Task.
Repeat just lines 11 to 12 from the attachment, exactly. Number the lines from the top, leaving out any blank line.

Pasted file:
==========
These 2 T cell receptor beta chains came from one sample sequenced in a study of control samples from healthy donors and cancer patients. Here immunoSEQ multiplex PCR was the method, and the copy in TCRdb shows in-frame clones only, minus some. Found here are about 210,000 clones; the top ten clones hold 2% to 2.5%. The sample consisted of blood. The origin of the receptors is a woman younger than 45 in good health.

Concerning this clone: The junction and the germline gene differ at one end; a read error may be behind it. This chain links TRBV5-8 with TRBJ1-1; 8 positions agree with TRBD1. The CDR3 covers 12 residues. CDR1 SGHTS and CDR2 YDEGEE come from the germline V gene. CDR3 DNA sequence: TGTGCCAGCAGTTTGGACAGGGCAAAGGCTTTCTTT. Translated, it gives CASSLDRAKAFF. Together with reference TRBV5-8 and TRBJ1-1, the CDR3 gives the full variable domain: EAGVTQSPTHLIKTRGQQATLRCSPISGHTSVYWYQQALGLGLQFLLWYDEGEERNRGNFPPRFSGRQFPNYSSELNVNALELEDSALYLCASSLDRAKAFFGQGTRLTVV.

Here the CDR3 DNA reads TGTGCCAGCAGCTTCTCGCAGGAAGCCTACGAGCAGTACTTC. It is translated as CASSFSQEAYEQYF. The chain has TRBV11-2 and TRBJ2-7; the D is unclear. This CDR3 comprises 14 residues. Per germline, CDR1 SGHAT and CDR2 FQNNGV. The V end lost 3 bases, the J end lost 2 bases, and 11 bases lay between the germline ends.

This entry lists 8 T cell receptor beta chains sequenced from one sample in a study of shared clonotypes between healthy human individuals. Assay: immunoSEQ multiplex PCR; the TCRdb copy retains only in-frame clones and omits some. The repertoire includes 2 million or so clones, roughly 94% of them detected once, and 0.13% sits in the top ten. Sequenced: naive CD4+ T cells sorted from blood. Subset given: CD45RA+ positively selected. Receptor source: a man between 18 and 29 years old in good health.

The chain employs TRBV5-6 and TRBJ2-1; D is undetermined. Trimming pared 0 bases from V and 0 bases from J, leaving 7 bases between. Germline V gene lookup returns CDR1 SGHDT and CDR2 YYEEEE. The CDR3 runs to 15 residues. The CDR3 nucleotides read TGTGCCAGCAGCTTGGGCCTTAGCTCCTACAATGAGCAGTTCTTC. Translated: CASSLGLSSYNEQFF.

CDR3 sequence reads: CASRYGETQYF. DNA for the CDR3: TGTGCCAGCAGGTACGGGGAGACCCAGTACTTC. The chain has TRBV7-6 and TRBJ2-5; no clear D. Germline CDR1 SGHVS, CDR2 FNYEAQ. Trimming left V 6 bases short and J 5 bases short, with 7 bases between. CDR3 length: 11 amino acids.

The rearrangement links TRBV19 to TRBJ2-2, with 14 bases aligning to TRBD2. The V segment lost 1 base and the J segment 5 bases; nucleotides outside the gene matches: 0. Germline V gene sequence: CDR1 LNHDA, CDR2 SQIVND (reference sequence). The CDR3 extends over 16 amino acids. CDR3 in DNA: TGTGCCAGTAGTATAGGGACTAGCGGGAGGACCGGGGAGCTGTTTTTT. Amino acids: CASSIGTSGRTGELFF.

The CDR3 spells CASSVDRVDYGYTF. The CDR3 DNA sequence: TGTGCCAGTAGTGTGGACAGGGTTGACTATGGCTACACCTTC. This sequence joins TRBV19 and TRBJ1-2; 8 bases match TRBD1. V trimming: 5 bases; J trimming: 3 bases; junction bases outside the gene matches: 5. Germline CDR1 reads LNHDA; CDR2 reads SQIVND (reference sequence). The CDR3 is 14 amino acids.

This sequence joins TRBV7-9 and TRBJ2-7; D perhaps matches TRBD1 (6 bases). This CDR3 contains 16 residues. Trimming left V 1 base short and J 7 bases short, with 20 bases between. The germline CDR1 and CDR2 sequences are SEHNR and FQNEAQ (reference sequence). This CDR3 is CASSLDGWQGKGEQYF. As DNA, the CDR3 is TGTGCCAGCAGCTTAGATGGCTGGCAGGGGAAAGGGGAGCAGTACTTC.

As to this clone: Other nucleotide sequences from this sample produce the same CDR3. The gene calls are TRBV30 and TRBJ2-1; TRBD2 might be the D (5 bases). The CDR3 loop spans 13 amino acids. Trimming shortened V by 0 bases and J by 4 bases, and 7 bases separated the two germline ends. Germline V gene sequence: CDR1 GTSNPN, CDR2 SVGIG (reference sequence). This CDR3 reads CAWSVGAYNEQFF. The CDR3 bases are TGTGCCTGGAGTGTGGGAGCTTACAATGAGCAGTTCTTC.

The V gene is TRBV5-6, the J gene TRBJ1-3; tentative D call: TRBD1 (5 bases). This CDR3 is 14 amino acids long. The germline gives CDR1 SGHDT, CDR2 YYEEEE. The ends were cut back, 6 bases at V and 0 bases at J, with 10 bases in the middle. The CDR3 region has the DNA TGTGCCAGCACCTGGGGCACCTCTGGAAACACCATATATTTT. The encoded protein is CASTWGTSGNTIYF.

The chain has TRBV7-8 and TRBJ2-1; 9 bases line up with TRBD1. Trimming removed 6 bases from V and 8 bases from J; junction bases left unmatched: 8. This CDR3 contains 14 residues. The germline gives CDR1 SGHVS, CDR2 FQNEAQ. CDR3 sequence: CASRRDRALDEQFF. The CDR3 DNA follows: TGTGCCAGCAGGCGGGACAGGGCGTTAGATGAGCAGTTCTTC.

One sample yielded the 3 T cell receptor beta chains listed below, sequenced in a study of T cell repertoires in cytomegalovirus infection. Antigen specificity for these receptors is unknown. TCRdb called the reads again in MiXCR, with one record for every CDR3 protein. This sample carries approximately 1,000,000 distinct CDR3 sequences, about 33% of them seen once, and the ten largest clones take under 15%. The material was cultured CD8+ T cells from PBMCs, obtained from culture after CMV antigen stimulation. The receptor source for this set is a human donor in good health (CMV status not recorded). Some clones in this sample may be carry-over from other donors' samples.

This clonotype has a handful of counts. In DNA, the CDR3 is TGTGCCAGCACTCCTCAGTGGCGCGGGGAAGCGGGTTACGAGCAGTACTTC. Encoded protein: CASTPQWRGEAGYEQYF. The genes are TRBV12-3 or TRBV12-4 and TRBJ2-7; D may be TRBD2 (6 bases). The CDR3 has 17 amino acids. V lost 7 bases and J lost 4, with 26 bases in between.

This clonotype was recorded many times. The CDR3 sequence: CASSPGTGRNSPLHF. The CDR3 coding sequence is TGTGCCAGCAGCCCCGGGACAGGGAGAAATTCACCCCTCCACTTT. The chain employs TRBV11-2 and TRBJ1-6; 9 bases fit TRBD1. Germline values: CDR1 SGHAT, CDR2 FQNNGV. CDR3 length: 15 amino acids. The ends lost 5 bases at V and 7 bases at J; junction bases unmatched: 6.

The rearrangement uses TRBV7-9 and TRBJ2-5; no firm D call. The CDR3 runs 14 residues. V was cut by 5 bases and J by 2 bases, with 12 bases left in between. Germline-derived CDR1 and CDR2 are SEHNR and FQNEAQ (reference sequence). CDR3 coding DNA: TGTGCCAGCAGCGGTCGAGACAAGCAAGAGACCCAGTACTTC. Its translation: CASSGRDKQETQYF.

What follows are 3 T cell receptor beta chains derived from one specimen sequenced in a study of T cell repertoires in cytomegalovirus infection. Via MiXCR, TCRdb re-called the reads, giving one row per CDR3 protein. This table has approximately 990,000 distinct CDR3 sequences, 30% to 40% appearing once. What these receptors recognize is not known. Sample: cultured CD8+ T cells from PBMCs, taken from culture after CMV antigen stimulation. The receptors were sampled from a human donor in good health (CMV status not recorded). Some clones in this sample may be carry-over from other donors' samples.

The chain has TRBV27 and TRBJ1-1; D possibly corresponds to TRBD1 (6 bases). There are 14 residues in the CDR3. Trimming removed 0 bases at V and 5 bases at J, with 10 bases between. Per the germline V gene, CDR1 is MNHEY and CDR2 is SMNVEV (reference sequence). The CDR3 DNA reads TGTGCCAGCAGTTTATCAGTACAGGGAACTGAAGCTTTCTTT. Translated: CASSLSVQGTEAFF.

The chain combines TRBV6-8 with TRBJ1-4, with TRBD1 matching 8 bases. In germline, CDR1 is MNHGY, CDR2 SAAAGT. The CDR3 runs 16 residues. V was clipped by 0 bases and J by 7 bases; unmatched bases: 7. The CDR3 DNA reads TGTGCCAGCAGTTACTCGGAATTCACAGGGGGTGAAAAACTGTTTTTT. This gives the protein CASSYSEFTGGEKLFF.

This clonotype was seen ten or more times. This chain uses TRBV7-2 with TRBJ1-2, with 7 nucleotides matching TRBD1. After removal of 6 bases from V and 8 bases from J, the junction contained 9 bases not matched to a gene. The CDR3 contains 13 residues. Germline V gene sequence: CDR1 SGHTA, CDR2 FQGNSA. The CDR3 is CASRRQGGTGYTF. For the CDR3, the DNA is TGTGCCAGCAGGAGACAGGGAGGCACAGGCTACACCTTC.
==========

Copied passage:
The V gene is TRBV5-6, the J gene TRBJ1-3; tentative D call: TRBD1 (5 bases). This CDR3 is 14 amino acids long. The germline gives CDR1 SGHDT, CDR2 YYEEEE. The ends were cut back, 6 bases at V and 0 bases at J, with 10 bases in the middle. The CDR3 region has the DNA TGTGCCAGCACCTGGGGCACCTCTGGAAACACCATATATTTT. The encoded protein is CASTWGTSGNTIYF.

The chain has TRBV7-8 and TRBJ2-1; 9 bases line up with TRBD1. Trimming removed 6 bases from V and 8 bases from J; junction bases left unmatched: 8. This CDR3 contains 14 residues. The germline gives CDR1 SGHVS, CDR2 FQNEAQ. CDR3 sequence: CASRRDRALDEQFF. The CDR3 DNA follows: TGTGCCAGCAGGCGGGACAGGGCGTTAGATGAGCAGTTCTTC.